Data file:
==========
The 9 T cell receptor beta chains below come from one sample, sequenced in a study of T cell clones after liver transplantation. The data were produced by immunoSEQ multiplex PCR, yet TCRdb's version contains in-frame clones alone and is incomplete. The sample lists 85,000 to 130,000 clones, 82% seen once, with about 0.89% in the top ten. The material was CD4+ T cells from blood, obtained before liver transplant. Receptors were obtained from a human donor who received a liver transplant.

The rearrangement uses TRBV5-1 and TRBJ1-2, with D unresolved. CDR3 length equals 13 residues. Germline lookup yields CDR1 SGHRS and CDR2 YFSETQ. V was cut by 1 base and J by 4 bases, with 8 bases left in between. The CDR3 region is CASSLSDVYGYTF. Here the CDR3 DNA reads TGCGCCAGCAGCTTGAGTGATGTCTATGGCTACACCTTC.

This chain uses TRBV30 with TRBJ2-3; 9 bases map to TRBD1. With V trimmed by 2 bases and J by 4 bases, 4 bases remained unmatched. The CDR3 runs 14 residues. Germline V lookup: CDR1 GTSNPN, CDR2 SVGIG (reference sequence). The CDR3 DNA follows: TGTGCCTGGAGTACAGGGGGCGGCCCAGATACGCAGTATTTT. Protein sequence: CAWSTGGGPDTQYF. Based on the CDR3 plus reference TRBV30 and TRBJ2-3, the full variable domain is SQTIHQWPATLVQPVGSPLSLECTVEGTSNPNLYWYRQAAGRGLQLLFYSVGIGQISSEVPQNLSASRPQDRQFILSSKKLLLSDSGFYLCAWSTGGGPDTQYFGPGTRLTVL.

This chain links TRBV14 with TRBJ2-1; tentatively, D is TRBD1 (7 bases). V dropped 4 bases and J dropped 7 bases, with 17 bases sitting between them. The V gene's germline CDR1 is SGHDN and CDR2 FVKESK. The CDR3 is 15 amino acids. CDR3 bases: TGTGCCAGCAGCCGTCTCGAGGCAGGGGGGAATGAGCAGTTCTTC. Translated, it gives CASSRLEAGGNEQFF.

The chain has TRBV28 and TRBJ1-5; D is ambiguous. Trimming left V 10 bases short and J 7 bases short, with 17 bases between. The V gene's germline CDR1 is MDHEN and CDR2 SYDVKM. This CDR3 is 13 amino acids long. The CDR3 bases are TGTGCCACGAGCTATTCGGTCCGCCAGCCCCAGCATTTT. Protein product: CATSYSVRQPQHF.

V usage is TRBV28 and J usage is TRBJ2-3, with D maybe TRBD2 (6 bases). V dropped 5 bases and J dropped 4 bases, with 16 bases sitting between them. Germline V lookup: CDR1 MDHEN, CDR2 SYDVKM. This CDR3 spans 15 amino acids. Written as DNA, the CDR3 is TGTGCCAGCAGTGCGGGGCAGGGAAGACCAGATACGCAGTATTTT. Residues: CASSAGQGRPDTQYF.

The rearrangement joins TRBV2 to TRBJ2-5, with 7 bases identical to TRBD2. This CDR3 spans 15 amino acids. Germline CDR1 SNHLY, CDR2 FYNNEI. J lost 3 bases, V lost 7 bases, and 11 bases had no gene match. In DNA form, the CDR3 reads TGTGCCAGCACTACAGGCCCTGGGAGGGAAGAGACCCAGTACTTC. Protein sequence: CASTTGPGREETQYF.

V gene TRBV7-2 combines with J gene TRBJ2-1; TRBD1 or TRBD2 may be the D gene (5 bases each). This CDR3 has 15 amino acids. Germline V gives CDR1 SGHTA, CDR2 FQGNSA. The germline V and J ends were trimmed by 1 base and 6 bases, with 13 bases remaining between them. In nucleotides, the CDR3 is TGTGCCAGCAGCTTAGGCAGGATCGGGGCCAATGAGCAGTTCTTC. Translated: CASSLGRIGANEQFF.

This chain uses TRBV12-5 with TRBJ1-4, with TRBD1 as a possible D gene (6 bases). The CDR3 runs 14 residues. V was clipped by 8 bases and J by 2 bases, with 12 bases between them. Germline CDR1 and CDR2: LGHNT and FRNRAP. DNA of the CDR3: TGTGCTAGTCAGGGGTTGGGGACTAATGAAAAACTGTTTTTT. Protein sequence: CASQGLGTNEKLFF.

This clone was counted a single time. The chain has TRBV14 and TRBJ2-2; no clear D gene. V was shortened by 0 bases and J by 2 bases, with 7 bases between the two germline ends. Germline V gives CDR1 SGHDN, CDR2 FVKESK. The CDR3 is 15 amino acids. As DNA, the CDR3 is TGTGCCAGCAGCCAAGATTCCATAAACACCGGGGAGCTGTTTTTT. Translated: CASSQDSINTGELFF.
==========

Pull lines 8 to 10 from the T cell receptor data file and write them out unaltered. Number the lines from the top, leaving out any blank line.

V gene TRBV7-2 combines with J gene TRBJ2-1; TRBD1 or TRBD2 may be the D gene (5 bases each). This CDR3 has 15 amino acids. Germline V gives CDR1 SGHTA, CDR2 FQGNSA. The germline V and J ends were trimmed by 1 base and 6 bases, with 13 bases remaining between them. In nucleotides, the CDR3 is TGTGCCAGCAGCTTAGGCAGGATCGGGGCCAATGAGCAGTTCTTC. Translated: CASSLGRIGANEQFF.

This chain uses TRBV12-5 with TRBJ1-4, with TRBD1 as a possible D gene (6 bases). The CDR3 runs 14 residues. V was clipped by 8 bases and J by 2 bases, with 12 bases between them. Germline CDR1 and CDR2: LGHNT and FRNRAP. DNA of the CDR3: TGTGCTAGTCAGGGGTTGGGGACTAATGAAAAACTGTTTTTT. Protein sequence: CASQGLGTNEKLFF.

This clone was counted a single time. The chain has TRBV14 and TRBJ2-2; no clear D gene. V was shortened by 0 bases and J by 2 bases, with 7 bases between the two germline ends. Germline V gives CDR1 SGHDN, CDR2 FVKESK. The CDR3 is 15 amino acids. As DNA, the CDR3 is TGTGCCAGCAGCCAAGATTCCATAAACACCGGGGAGCTGTTTTTT. Translated: CASSQDSINTGELFF.